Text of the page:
Ceding the emergence of particles and things made from them does not undermine formal logic, but it reveals the possibility of imperceptibly incomplete and damaged forms, such that formal argument does not work out exactly as expected. Insofar as it is necessary for future our activities or calculations that it does, we are into the real world of Zadeh’s fuzzy (toleranced) and Shannon’s error-correcting (cybernetic) logics: both formal, but like the mathematics of arabic number form, only EVIDENT in physical forms which work, like Pythagoras’s circular triangles, Boolean algebraic truth notation, Zadeh’s overlapping sets, order preserving topological loops, Shannon’s switching circuits forming binary digits and the scientific method of demonstrative or experimental simulation [as against measurement of the not yet or actually existing].

    I do wish Egmont would spend time getting his head round what I am trying to say, as he would be able explain it much better than I can. The issue in economics is not the irrelevance of formal logic but the outdated understanding of its physical forms and scope.

    I have previously argued that Keynes’s macro-economics anticipated the universal cybernetic form which emerged from Shannon’s work. Here I’ve argued that his “non-Euclidian geometry” hint was spot on, leaving micro-economic forms (where, c.f. Tom Watson’s Carveth Read quote above, they are not sophisticated lies getting us to look in the wrong places) derivable as approximations to parts of macro-economics. However, if we “Heterodox” are ever going to do what Egmont rightly urges us to do, we need to replace the current self-righteous “Orthodoxy” with the seriously funny form in Chesterton’s 1908 book “Orthodoxy” (all-embracing and orthogonal, i.e. with the partial truths revealed by the different forms and roles of brain logic not obscuring each other). We need to commit to an active (evolving but also decaying) framework of real axioms (Poincare’s “hooks to hang ideas on”) and not just to Egmont’s formal ones.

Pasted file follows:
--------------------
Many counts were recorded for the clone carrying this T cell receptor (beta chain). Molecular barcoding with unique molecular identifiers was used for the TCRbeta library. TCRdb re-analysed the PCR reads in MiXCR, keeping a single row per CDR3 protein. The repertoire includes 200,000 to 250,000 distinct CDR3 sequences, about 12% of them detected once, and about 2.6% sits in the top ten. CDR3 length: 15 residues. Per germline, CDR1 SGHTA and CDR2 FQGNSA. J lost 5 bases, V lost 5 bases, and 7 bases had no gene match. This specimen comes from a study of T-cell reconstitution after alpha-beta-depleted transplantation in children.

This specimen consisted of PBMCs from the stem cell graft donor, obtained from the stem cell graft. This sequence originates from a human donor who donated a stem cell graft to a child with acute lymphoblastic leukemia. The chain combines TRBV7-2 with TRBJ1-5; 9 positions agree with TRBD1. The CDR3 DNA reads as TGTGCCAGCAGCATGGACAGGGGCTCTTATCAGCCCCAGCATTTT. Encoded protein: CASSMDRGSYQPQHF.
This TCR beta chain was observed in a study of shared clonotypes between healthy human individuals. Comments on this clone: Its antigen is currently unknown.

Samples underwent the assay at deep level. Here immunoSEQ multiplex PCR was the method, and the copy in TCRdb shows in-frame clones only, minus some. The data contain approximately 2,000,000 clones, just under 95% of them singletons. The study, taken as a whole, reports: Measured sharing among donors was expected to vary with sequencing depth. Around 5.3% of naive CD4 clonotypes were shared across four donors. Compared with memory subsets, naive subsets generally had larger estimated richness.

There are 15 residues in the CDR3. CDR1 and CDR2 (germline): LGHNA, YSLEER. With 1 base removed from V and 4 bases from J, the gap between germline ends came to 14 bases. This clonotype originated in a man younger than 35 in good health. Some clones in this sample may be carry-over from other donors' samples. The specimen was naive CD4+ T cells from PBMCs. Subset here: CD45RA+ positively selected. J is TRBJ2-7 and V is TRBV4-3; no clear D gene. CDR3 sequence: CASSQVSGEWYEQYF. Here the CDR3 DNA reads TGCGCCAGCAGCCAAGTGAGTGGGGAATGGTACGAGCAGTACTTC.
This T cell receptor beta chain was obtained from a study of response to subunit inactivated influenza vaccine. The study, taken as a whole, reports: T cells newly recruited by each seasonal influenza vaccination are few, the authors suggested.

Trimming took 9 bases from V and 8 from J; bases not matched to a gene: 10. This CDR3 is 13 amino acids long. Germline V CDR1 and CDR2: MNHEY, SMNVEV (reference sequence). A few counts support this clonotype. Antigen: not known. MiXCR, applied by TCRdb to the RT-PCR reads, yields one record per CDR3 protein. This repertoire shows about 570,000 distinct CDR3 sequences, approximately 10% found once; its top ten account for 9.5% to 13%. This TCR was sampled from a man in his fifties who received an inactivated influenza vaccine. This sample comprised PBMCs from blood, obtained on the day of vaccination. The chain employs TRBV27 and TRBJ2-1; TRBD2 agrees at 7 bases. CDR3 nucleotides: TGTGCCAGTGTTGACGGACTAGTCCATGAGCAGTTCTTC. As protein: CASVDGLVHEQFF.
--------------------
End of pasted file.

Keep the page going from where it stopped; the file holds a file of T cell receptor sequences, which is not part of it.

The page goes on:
• October 17, 2015 at 11:32 am

      Apologies for many irritating typos in the above; I’m beginning to wonder whether my message gets garbled (decays) – then wrongly reconstructed – in transmission! Would that we could edit our comments, as in some other blog formats one can.

      • October 21, 2015 at 3:54 am

        No. Not in the transmission. It’s coffee and donuts under the keys.

      • October 21, 2015 at 3:58 am

        Maybe pancakes and syrup.

      • October 21, 2015 at 11:30 am

        No! But possible porridge and syrup?

      • October 21, 2015 at 11:47 am

        There we go again, “possibly”!

        But seriously, ditial internet traffic is chopped into small “packets”, timeshared between users, “posted” down the first available frequency-multiplexed channel of many (c.f. radio program channels) and reassembled at the receiving address. Also, Google just informed me that it monitors what I am doing and tries to correct my spelling. My point was not to excuse my waning competence but to suggest the value of the self-editing capabilities one sometimes finds elsewhere.